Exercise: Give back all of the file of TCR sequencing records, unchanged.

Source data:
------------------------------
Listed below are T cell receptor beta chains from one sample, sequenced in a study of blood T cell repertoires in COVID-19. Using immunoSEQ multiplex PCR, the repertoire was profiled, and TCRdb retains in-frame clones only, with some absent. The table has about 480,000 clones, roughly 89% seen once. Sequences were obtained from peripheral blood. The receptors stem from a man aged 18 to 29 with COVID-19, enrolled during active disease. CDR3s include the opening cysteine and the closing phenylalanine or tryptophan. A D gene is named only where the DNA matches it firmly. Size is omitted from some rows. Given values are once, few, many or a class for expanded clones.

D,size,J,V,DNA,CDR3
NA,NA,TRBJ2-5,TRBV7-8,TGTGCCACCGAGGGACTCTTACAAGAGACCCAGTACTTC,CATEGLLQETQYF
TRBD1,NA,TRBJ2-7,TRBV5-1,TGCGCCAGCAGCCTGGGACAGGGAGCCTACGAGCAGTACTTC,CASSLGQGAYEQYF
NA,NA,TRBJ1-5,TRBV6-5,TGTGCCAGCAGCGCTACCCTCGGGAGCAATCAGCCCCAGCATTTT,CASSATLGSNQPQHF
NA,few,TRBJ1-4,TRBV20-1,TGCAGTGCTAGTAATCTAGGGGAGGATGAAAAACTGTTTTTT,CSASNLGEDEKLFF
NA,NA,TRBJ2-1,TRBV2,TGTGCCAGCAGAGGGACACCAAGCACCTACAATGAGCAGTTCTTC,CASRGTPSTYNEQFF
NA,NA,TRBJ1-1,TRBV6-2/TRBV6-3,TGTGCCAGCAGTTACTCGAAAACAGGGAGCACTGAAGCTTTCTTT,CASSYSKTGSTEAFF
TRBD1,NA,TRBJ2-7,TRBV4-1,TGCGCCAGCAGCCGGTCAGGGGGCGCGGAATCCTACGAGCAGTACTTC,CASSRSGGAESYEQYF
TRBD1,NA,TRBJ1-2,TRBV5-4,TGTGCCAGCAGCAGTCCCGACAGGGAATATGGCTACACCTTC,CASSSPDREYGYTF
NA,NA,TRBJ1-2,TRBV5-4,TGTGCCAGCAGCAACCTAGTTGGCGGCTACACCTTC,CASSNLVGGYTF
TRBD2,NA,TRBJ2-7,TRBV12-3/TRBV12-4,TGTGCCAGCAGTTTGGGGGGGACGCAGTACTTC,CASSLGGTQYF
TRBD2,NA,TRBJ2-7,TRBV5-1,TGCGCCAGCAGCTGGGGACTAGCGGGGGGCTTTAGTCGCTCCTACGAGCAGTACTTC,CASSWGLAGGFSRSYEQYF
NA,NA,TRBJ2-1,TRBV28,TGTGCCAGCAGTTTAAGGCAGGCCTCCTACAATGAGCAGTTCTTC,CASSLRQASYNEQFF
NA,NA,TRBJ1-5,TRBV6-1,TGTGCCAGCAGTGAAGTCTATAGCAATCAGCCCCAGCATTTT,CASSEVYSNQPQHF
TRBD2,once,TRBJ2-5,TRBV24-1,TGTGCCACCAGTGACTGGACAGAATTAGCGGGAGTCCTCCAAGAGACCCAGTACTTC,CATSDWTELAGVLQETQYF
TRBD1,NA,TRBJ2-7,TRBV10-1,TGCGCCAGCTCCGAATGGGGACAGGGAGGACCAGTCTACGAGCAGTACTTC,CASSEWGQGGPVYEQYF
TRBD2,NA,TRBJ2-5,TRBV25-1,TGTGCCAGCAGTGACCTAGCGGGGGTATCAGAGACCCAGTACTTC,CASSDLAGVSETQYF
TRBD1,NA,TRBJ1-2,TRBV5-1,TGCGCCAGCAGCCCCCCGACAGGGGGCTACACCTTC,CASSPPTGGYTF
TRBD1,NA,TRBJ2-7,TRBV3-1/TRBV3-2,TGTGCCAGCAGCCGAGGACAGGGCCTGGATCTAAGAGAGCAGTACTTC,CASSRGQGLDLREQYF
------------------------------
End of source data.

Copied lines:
Listed below are T cell receptor beta chains from one sample, sequenced in a study of blood T cell repertoires in COVID-19. Using immunoSEQ multiplex PCR, the repertoire was profiled, and TCRdb retains in-frame clones only, with some absent. The table has about 480,000 clones, roughly 89% seen once. Sequences were obtained from peripheral blood. The receptors stem from a man aged 18 to 29 with COVID-19, enrolled during active disease. CDR3s include the opening cysteine and the closing phenylalanine or tryptophan. A D gene is named only where the DNA matches it firmly. Size is omitted from some rows. Given values are once, few, many or a class for expanded clones.

D,size,J,V,DNA,CDR3
NA,NA,TRBJ2-5,TRBV7-8,TGTGCCACCGAGGGACTCTTACAAGAGACCCAGTACTTC,CATEGLLQETQYF
TRBD1,NA,TRBJ2-7,TRBV5-1,TGCGCCAGCAGCCTGGGACAGGGAGCCTACGAGCAGTACTTC,CASSLGQGAYEQYF
NA,NA,TRBJ1-5,TRBV6-5,TGTGCCAGCAGCGCTACCCTCGGGAGCAATCAGCCCCAGCATTTT,CASSATLGSNQPQHF
NA,few,TRBJ1-4,TRBV20-1,TGCAGTGCTAGTAATCTAGGGGAGGATGAAAAACTGTTTTTT,CSASNLGEDEKLFF
NA,NA,TRBJ2-1,TRBV2,TGTGCCAGCAGAGGGACACCAAGCACCTACAATGAGCAGTTCTTC,CASRGTPSTYNEQFF
NA,NA,TRBJ1-1,TRBV6-2/TRBV6-3,TGTGCCAGCAGTTACTCGAAAACAGGGAGCACTGAAGCTTTCTTT,CASSYSKTGSTEAFF
TRBD1,NA,TRBJ2-7,TRBV4-1,TGCGCCAGCAGCCGGTCAGGGGGCGCGGAATCCTACGAGCAGTACTTC,CASSRSGGAESYEQYF
TRBD1,NA,TRBJ1-2,TRBV5-4,TGTGCCAGCAGCAGTCCCGACAGGGAATATGGCTACACCTTC,CASSSPDREYGYTF
NA,NA,TRBJ1-2,TRBV5-4,TGTGCCAGCAGCAACCTAGTTGGCGGCTACACCTTC,CASSNLVGGYTF
TRBD2,NA,TRBJ2-7,TRBV12-3/TRBV12-4,TGTGCCAGCAGTTTGGGGGGGACGCAGTACTTC,CASSLGGTQYF
TRBD2,NA,TRBJ2-7,TRBV5-1,TGCGCCAGCAGCTGGGGACTAGCGGGGGGCTTTAGTCGCTCCTACGAGCAGTACTTC,CASSWGLAGGFSRSYEQYF
NA,NA,TRBJ2-1,TRBV28,TGTGCCAGCAGTTTAAGGCAGGCCTCCTACAATGAGCAGTTCTTC,CASSLRQASYNEQFF
NA,NA,TRBJ1-5,TRBV6-1,TGTGCCAGCAGTGAAGTCTATAGCAATCAGCCCCAGCATTTT,CASSEVYSNQPQHF
TRBD2,once,TRBJ2-5,TRBV24-1,TGTGCCACCAGTGACTGGACAGAATTAGCGGGAGTCCTCCAAGAGACCCAGTACTTC,CATSDWTELAGVLQETQYF
TRBD1,NA,TRBJ2-7,TRBV10-1,TGCGCCAGCTCCGAATGGGGACAGGGAGGACCAGTCTACGAGCAGTACTTC,CASSEWGQGGPVYEQYF
TRBD2,NA,TRBJ2-5,TRBV25-1,TGTGCCAGCAGTGACCTAGCGGGGGTATCAGAGACCCAGTACTTC,CASSDLAGVSETQYF
TRBD1,NA,TRBJ1-2,TRBV5-1,TGCGCCAGCAGCCCCCCGACAGGGGGCTACACCTTC,CASSPPTGGYTF
TRBD1,NA,TRBJ2-7,TRBV3-1/TRBV3-2,TGTGCCAGCAGCCGAGGACAGGGCCTGGATCTAAGAGAGCAGTACTTC,CASSRGQGLDLREQYF